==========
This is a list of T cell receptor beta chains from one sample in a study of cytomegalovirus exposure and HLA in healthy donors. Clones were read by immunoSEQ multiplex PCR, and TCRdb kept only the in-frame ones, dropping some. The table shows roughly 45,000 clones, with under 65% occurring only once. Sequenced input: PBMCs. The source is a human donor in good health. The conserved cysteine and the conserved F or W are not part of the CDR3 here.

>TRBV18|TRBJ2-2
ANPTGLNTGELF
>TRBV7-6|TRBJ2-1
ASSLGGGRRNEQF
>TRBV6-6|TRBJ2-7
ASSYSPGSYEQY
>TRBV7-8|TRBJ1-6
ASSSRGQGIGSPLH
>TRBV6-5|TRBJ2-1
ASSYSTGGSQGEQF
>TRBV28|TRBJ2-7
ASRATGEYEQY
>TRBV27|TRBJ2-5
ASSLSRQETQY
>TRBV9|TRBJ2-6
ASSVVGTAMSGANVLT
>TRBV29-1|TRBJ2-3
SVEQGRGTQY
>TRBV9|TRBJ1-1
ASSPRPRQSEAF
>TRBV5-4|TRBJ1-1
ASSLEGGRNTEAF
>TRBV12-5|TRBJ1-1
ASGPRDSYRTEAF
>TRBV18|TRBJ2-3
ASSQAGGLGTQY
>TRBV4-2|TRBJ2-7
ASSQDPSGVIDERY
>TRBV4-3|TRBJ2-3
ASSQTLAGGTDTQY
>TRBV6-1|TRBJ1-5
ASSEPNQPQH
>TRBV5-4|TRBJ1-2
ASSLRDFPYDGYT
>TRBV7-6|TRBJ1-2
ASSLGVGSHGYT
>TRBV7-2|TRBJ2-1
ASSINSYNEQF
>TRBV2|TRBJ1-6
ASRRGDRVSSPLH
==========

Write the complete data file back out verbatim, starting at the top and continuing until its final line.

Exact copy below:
This is a list of T cell receptor beta chains from one sample in a study of cytomegalovirus exposure and HLA in healthy donors. Clones were read by immunoSEQ multiplex PCR, and TCRdb kept only the in-frame ones, dropping some. The table shows roughly 45,000 clones, with under 65% occurring only once. Sequenced input: PBMCs. The source is a human donor in good health. The conserved cysteine and the conserved F or W are not part of the CDR3 here.

>TRBV18|TRBJ2-2
ANPTGLNTGELF
>TRBV7-6|TRBJ2-1
ASSLGGGRRNEQF
>TRBV6-6|TRBJ2-7
ASSYSPGSYEQY
>TRBV7-8|TRBJ1-6
ASSSRGQGIGSPLH
>TRBV6-5|TRBJ2-1
ASSYSTGGSQGEQF
>TRBV28|TRBJ2-7
ASRATGEYEQY
>TRBV27|TRBJ2-5
ASSLSRQETQY
>TRBV9|TRBJ2-6
ASSVVGTAMSGANVLT
>TRBV29-1|TRBJ2-3
SVEQGRGTQY
>TRBV9|TRBJ1-1
ASSPRPRQSEAF
>TRBV5-4|TRBJ1-1
ASSLEGGRNTEAF
>TRBV12-5|TRBJ1-1
ASGPRDSYRTEAF
>TRBV18|TRBJ2-3
ASSQAGGLGTQY
>TRBV4-2|TRBJ2-7
ASSQDPSGVIDERY
>TRBV4-3|TRBJ2-3
ASSQTLAGGTDTQY
>TRBV6-1|TRBJ1-5
ASSEPNQPQH
>TRBV5-4|TRBJ1-2
ASSLRDFPYDGYT
>TRBV7-6|TRBJ1-2
ASSLGVGSHGYT
>TRBV7-2|TRBJ2-1
ASSINSYNEQF
>TRBV2|TRBJ1-6
ASRRGDRVSSPLH